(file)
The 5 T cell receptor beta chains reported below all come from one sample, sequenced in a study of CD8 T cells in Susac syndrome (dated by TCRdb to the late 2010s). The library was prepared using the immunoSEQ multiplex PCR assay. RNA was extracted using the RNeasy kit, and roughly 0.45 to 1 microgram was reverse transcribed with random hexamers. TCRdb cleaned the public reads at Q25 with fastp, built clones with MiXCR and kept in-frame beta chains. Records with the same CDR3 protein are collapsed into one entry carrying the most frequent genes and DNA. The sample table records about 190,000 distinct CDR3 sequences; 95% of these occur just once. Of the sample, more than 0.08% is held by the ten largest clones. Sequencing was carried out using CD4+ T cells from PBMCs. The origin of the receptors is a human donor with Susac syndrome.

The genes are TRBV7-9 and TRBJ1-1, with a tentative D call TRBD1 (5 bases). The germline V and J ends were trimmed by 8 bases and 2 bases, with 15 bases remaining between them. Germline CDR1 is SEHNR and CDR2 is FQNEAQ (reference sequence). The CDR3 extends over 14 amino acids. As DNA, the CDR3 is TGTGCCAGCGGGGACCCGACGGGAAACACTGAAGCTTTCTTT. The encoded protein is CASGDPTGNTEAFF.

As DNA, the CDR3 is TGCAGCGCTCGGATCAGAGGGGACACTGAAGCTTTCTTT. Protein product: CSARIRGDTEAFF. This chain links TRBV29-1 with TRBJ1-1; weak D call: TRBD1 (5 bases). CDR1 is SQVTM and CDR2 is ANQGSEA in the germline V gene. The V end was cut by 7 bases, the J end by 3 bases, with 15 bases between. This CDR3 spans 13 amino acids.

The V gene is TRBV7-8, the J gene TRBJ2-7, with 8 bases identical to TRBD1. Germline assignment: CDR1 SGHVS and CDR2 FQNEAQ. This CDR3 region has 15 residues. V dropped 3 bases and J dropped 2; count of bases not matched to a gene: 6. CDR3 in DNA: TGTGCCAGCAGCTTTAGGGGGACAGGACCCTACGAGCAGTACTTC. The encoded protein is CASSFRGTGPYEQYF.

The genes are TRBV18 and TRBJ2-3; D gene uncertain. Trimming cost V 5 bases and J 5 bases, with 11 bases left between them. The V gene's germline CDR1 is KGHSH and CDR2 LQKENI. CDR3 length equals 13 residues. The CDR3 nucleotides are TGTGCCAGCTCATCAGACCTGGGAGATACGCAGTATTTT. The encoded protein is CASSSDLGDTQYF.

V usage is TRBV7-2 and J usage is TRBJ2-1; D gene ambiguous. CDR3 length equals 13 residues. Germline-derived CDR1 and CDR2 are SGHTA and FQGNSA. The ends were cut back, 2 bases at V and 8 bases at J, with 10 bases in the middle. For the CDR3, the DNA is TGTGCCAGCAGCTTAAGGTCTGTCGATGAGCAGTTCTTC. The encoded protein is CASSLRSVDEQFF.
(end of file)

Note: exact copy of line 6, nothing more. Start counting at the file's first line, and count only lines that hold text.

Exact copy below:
V usage is TRBV7-2 and J usage is TRBJ2-1; D gene ambiguous. CDR3 length equals 13 residues. Germline-derived CDR1 and CDR2 are SGHTA and FQGNSA. The ends were cut back, 2 bases at V and 8 bases at J, with 10 bases in the middle. For the CDR3, the DNA is TGTGCCAGCAGCTTAAGGTCTGTCGATGAGCAGTTCTTC. The encoded protein is CASSLRSVDEQFF.